A passer by walks in High Park, in Toronto, Thursday, Jan. 14, 2021. This workweek will kick off with what’s fabled to be the most depressing day of the year, during one of the darkest eras in recent history. THE CANADIAN PRESS/Chris Young

A passer by walks in High Park, in Toronto, Thursday, Jan. 14, 2021. This workweek will kick off with what’s fabled to be the most depressing day of the year, during one of the darkest eras in recent history. THE CANADIAN PRESS/Chris Young

‘Blue Monday’ getting you down? Exercise may be the cure, say experts

Many jurisdictions are tightening restrictions to curb soaring COVID-19 case counts

This workweek will kick off with what’s fabled to be the most depressing day of the year, during one of the darkest eras in recent history.

Experts say Blue Monday may be a little more than a marketing gimmick, but the pseudo-scientific concept speaks to the real struggles weighing on Canadians between the doldrums of winter and the pandemic’s second wave.

But the national CEO of the Canadian Mental Health Association says one of the best salves for this contagion-fuelled seasonal slump is as simple as getting up on your own two feet.

“Our physical well-being really impacts our mental well-being,” Margaret Eaton said. “There is a very well documented connection showing that increasing your physical activity definitely impacts your mood.”

There’s no evidence to support the notion that the third Monday of January is the glummest date on the calendar, but Eaton said the concept of Blue Monday may especially resonate this year.

In a spring survey of more than 1,800 participants, 84 per cent of Canadians reported that their mental health had worsened since the outbreak hit, according to the Mental Health Commission of Canada.

Eaton suspects that moods haven’t improved as the COVID-19 crisis has dragged on, and with the onset of seasonal affective disorder, she said many Canadians are contending with a potent confluence of psychological stressors.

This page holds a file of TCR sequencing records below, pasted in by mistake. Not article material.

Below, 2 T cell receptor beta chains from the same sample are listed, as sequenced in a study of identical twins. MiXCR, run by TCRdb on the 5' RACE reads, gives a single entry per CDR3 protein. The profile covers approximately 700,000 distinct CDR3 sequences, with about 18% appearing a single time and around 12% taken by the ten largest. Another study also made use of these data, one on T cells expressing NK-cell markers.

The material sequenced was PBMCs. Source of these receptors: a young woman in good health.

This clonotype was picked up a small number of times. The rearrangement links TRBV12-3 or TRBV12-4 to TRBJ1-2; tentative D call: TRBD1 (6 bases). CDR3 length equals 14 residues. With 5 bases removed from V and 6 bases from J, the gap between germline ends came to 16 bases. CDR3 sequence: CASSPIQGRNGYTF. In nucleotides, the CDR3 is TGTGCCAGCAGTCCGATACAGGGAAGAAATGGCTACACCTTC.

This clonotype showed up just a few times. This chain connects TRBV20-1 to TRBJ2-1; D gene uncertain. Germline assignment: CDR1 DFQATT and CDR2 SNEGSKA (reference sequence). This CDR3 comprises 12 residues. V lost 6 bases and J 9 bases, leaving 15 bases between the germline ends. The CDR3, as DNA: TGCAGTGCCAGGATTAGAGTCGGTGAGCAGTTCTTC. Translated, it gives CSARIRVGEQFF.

The weather is getting colder. The holidays are over, and bills are coming due. Many jurisdictions are tightening restrictions to curb soaring COVID-19 case counts. It’s been nearly a year since people have been able to safely socialize with their friends.

And forget about those New Year’s resolutions to go to the gym. That’s not even an option in many parts of the country.

Some people are also indulging in “temporary fixes” such as food and alcohol to distract themselves from the dolor of the pandemic, Eaton said, rather than engaging in diversions that have been proven to lift people’s spirits.

“Canadians are not turning to physical activity to help with their mental health,” said Leigh Vanderloo, an exercise scientist with non-profit Participaction. “There seems to be a disconnect. We know it helps, but we don’t necessarily do it.”

According data collected by Participaction, Canadians are more likely to cope with the anxieties of life under lockdown through sedentary activities, such as increased screen time, rather than by getting active.

But research suggests that all it takes is a single bout of physical activity to release neurochemicals that lift one’s mood, Vanderloo said.

You don’t have to commit to an intense training routine or invest in expensive equipment to see the benefits of exercise, she said. The key is to find an activity you enjoy, whether that’s a stroll outdoors or a brief dance break.

Vanderloo said it’s also important to spend a few minutes moving for every hour you spend sitting. She encouraged desk dwellers to find ways to sneak in steps during the workday, such as pacing while on phone calls.

The key is consistency, said Vanderloo, and in such uncertain times, an exercise routine can offer some much-needed structure.

“It might take a little bit of trial and error. But there’s certainly an activity out there for everyone.”

ALSO READ: B.C. travel ban will harm struggling tourism sector, says industry coalition

Adina Bresge, The Canadian Press


Like us on Facebook and follow us on Twitter.